5) Once the fish aren't actively feeding using a "stinger" hook (small hook placed on a mono loop placed back near the tail) on your streamers (especially the larger size) can really improve the hook ups on those drive by takes. I like that better than long shank hooks - better action on wing material and better hooked to landed ratio (at least for me).

    6) If fishing with an experienced buddy covering any jumps of his hooked fish with a cast will often result in a double - more than double the fun. Those jumps (especially the first often seems to stir some of the rest of the fish in the pod and they quickly check out the splash to see what is up. A stranger may not uderstand this so use with caution.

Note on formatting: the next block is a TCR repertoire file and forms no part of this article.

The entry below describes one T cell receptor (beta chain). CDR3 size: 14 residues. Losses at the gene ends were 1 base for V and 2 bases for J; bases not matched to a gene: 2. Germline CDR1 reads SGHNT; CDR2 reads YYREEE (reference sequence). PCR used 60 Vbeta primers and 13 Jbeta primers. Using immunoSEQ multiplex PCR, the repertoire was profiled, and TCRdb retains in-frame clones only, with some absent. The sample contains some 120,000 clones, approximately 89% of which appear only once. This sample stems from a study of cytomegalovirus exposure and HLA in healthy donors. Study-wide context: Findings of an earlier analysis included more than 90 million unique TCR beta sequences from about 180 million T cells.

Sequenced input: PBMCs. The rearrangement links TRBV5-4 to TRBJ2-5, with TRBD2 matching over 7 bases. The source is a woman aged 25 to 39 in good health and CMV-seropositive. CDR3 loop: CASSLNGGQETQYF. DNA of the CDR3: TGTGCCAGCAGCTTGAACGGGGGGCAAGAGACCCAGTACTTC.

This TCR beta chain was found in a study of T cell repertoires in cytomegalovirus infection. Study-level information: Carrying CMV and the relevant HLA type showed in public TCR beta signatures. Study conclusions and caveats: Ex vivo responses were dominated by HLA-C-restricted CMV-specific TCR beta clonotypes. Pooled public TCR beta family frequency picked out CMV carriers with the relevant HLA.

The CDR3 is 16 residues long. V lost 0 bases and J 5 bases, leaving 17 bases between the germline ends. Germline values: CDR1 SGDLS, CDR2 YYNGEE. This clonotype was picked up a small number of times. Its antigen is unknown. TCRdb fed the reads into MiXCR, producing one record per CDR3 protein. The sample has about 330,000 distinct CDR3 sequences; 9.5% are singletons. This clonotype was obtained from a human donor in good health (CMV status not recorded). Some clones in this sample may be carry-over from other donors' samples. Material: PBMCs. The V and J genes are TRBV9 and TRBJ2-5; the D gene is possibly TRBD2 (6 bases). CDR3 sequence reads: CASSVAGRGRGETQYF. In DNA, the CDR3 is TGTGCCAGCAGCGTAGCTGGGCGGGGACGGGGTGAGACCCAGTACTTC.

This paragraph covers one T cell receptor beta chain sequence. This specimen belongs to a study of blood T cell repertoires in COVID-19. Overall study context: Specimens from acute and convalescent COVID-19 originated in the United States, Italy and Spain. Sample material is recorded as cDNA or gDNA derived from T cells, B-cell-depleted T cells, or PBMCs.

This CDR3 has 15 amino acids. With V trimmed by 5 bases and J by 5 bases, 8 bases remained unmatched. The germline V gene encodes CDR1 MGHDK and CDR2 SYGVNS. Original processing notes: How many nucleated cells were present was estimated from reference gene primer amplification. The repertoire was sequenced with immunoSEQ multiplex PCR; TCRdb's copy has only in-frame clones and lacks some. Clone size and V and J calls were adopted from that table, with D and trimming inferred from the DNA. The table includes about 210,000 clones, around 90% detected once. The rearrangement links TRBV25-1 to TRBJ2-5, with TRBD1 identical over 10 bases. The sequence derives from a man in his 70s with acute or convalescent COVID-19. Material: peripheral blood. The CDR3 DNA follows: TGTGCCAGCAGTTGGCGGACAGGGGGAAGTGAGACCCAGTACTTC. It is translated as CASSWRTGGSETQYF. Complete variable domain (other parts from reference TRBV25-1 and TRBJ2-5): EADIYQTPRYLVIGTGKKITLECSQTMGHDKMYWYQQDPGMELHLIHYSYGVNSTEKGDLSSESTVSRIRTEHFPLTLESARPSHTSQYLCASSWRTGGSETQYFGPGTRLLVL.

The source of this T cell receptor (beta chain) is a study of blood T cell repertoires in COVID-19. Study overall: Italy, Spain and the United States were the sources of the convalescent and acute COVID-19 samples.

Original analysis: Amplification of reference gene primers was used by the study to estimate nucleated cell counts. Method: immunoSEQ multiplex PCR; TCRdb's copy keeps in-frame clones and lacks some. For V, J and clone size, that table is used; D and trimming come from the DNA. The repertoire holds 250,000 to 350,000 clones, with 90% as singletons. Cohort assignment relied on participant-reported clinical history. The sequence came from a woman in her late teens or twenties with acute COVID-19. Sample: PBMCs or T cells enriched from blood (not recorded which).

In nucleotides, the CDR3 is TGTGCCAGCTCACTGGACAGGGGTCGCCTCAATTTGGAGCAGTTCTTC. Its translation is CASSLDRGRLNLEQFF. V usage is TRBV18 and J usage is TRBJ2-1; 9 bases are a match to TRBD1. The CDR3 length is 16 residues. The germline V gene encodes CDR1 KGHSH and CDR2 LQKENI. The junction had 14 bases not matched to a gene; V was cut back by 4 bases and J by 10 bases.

All the above work and have resulted in increased catches for me in both terminal salt areas as well as holding fish in the rivers.

    Welcome to the frustrating and challenging world of fly rodding salmon.

    Tight lines
  11. That's probably one of my biggest weaknesses. I have a tendency to Bill Dance my ass off on hooksets, I'm sure I have yanked the bug out of many a is so hard to be patient when you feel the non-commital hits! :eek: